Russia-Ukraine war: Grassroots humanitarian action in 21st century Britain

By Alexandra Anderson


WHEN details of what was happening in Ukraine began to filter onto social media feeds around the world, unfiltered stories of bravery and resilience were shared.

This included art students who took up arms, grandmothers making petrol bombs, and teachers becoming front-line medics – the world watched, and, inspired by these ordinary people responding to an extraordinary situation, sprang into action.

Among the usual well-wishers, hashtaggers, and flag-wavers, something else happened.

Overnight, grassroots initiatives sprung up in unexpected places, led by the most unlikely of people; the general consensus was that governments simply were not doing enough, and so people took matters into their own hands. It was no longer just about looking like we were helping out and speaking up. It became about actually doing something.

Less than 24 hours after the invasion, a link to an online document began circulating social media; a master collection of resources for foreigners wanting to help Ukraine.

It’s a  comprehensive list of charities and small grassroots organisations that seem to have magically appeared, quickly mobilised, or repurposed themselves from whatever their original function was: restaurants, cleaning companies, import and export businesses, all now turning their focus and to the task at hand.

Localised sections provide country-specific tips in different languages – thirty-three countries in total, and counting. There are the ones you might expect: Poland, Romania, Hungary, Germany. And then there are the ones you probably wouldn’t: Japan, South Korea, Brazil, Cyprus.

There are donation links, PayPal, bank and cryptocurrency account details for small organisations and individuals who can use donations to buy specific items on your behalf, providing receipts and photos as proof of purchase.

Colour-coded spreadsheets that are updated every few hours indicate the most urgently needed supplies using a traffic light system, with separate tabs for medicines, equipment, consumables and specialist medical supplies. The function of these items – portable breathing apparatus for children, surgical instruments, catheters, tracheostomy kits, combat application tourniquets – and the horrors that result in their necessity, stare at us from our screens in real time.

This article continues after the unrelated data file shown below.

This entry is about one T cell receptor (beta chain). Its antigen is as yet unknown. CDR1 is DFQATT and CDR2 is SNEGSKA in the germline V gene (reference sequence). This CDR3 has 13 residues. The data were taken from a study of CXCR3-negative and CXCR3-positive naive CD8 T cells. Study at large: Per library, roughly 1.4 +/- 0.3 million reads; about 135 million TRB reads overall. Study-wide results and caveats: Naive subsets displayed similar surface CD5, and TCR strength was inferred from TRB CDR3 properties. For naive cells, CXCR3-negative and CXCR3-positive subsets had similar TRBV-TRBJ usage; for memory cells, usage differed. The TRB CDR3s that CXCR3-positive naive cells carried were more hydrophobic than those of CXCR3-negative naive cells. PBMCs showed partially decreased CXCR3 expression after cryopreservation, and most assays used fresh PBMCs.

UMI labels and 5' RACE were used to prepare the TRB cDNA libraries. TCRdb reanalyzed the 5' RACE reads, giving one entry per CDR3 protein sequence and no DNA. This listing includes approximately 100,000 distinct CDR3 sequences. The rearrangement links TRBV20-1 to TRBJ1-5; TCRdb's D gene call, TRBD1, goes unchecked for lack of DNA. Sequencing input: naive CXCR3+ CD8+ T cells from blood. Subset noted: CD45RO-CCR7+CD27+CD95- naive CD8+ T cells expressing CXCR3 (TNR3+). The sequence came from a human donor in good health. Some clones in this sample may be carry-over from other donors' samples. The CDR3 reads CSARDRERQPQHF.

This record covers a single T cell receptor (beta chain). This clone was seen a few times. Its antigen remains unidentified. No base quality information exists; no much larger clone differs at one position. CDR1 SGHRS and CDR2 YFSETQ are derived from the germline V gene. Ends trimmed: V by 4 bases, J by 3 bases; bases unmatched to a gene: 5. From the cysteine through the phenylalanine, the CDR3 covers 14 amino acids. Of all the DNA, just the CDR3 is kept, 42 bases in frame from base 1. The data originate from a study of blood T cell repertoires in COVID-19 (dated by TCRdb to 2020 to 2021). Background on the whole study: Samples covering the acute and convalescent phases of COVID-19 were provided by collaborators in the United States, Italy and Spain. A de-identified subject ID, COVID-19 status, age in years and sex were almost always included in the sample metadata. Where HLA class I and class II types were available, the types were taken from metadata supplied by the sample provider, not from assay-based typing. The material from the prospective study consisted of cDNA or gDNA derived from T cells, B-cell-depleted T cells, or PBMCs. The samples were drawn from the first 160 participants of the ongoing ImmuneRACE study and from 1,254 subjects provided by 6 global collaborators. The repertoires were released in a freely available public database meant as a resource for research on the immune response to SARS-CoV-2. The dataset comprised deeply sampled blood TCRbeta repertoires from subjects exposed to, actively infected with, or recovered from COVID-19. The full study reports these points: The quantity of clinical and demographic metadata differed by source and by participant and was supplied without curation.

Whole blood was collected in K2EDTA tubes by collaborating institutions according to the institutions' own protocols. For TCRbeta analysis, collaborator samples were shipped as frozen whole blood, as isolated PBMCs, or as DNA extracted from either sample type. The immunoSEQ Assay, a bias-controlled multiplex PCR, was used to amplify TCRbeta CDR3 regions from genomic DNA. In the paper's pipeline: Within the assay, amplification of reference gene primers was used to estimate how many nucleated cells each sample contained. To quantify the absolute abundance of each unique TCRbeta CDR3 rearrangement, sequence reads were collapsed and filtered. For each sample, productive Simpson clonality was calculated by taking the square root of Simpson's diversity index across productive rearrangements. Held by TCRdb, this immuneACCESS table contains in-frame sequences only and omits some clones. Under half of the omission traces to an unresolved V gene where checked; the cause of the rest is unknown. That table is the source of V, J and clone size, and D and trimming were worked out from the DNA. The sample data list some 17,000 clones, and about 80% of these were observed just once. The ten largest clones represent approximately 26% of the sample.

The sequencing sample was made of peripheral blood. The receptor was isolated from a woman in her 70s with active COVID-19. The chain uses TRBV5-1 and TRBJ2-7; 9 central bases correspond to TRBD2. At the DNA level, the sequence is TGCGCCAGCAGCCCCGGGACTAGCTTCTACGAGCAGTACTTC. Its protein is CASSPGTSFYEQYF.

New items are added to the list, amber-code medicines change to red as pharmacies run out and supply chains are interrupted. Priorities can be seen shifting, a grim window into war. Combat application tourniquets, or CATs, which are used to control severe, life-threatening extremity bleeding, are one of the most in-demand items.

Collection points are dotted around the country, ranging from offices and churches to social clubs, pubs and homes. A group chat on the instant messaging app Telegram can be joined via a link and has 883 members and counting.

It describes itself as ‘a group of volunteers that plan to collect humanitarian aid in London and drive it in vans to the Polish-Ukrainian border.’

Among the requests for military supplies, winter jackets, medicines and walkie talkies that are occasionally interrupted with urgent appeals by Ukrainians trying to get their elderly relatives to safety, one of the admins has posted a message to the group: “Dear people, if you work full time and you want to help online – please volunteer with the below” accompanied by a link. It opens a post by what appears to be a small storage and removals business based in East London.

The account has just shy of 550 followers.